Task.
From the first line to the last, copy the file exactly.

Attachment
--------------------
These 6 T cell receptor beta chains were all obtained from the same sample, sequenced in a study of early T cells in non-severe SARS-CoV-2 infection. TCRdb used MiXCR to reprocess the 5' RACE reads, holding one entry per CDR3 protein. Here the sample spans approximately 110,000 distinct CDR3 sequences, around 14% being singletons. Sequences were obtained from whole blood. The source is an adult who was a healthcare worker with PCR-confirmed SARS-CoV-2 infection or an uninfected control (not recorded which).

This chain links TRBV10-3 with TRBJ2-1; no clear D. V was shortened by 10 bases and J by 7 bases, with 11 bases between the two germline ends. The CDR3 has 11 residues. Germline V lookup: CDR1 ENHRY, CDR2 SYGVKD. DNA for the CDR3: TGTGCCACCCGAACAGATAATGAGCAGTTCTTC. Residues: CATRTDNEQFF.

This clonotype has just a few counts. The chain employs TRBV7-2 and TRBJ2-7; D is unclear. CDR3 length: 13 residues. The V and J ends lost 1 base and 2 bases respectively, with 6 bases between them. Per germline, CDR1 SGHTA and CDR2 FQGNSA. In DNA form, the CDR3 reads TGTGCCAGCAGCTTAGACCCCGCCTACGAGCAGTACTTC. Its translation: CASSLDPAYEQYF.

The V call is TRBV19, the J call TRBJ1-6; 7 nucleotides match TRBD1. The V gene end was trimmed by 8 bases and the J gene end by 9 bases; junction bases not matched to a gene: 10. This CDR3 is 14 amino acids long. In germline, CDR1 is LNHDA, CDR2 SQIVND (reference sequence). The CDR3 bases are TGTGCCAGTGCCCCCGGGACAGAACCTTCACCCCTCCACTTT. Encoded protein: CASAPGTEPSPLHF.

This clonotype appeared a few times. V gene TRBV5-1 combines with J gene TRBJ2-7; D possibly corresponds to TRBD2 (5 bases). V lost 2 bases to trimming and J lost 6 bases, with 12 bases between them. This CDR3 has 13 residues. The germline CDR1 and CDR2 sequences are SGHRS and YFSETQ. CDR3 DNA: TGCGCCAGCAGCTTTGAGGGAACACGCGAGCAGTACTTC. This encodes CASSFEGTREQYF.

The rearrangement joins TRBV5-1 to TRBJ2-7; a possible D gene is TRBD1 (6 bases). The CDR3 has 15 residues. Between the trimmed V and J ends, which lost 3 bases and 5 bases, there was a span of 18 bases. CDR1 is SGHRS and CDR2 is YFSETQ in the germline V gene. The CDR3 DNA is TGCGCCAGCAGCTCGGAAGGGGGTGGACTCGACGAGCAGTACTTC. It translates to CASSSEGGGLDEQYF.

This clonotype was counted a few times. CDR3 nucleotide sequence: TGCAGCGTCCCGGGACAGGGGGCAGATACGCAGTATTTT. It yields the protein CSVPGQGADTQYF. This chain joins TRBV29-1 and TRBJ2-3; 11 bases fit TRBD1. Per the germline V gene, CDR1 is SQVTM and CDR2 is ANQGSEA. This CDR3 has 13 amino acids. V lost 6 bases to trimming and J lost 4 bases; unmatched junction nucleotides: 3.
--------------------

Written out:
These 6 T cell receptor beta chains were all obtained from the same sample, sequenced in a study of early T cells in non-severe SARS-CoV-2 infection. TCRdb used MiXCR to reprocess the 5' RACE reads, holding one entry per CDR3 protein. Here the sample spans approximately 110,000 distinct CDR3 sequences, around 14% being singletons. Sequences were obtained from whole blood. The source is an adult who was a healthcare worker with PCR-confirmed SARS-CoV-2 infection or an uninfected control (not recorded which).

This chain links TRBV10-3 with TRBJ2-1; no clear D. V was shortened by 10 bases and J by 7 bases, with 11 bases between the two germline ends. The CDR3 has 11 residues. Germline V lookup: CDR1 ENHRY, CDR2 SYGVKD. DNA for the CDR3: TGTGCCACCCGAACAGATAATGAGCAGTTCTTC. Residues: CATRTDNEQFF.

This clonotype has just a few counts. The chain employs TRBV7-2 and TRBJ2-7; D is unclear. CDR3 length: 13 residues. The V and J ends lost 1 base and 2 bases respectively, with 6 bases between them. Per germline, CDR1 SGHTA and CDR2 FQGNSA. In DNA form, the CDR3 reads TGTGCCAGCAGCTTAGACCCCGCCTACGAGCAGTACTTC. Its translation: CASSLDPAYEQYF.

The V call is TRBV19, the J call TRBJ1-6; 7 nucleotides match TRBD1. The V gene end was trimmed by 8 bases and the J gene end by 9 bases; junction bases not matched to a gene: 10. This CDR3 is 14 amino acids long. In germline, CDR1 is LNHDA, CDR2 SQIVND (reference sequence). The CDR3 bases are TGTGCCAGTGCCCCCGGGACAGAACCTTCACCCCTCCACTTT. Encoded protein: CASAPGTEPSPLHF.

This clonotype appeared a few times. V gene TRBV5-1 combines with J gene TRBJ2-7; D possibly corresponds to TRBD2 (5 bases). V lost 2 bases to trimming and J lost 6 bases, with 12 bases between them. This CDR3 has 13 residues. The germline CDR1 and CDR2 sequences are SGHRS and YFSETQ. CDR3 DNA: TGCGCCAGCAGCTTTGAGGGAACACGCGAGCAGTACTTC. This encodes CASSFEGTREQYF.

The rearrangement joins TRBV5-1 to TRBJ2-7; a possible D gene is TRBD1 (6 bases). The CDR3 has 15 residues. Between the trimmed V and J ends, which lost 3 bases and 5 bases, there was a span of 18 bases. CDR1 is SGHRS and CDR2 is YFSETQ in the germline V gene. The CDR3 DNA is TGCGCCAGCAGCTCGGAAGGGGGTGGACTCGACGAGCAGTACTTC. It translates to CASSSEGGGLDEQYF.

This clonotype was counted a few times. CDR3 nucleotide sequence: TGCAGCGTCCCGGGACAGGGGGCAGATACGCAGTATTTT. It yields the protein CSVPGQGADTQYF. This chain joins TRBV29-1 and TRBJ2-3; 11 bases fit TRBD1. Per the germline V gene, CDR1 is SQVTM and CDR2 is ANQGSEA. This CDR3 has 13 amino acids. V lost 6 bases to trimming and J lost 4 bases; unmatched junction nucleotides: 3.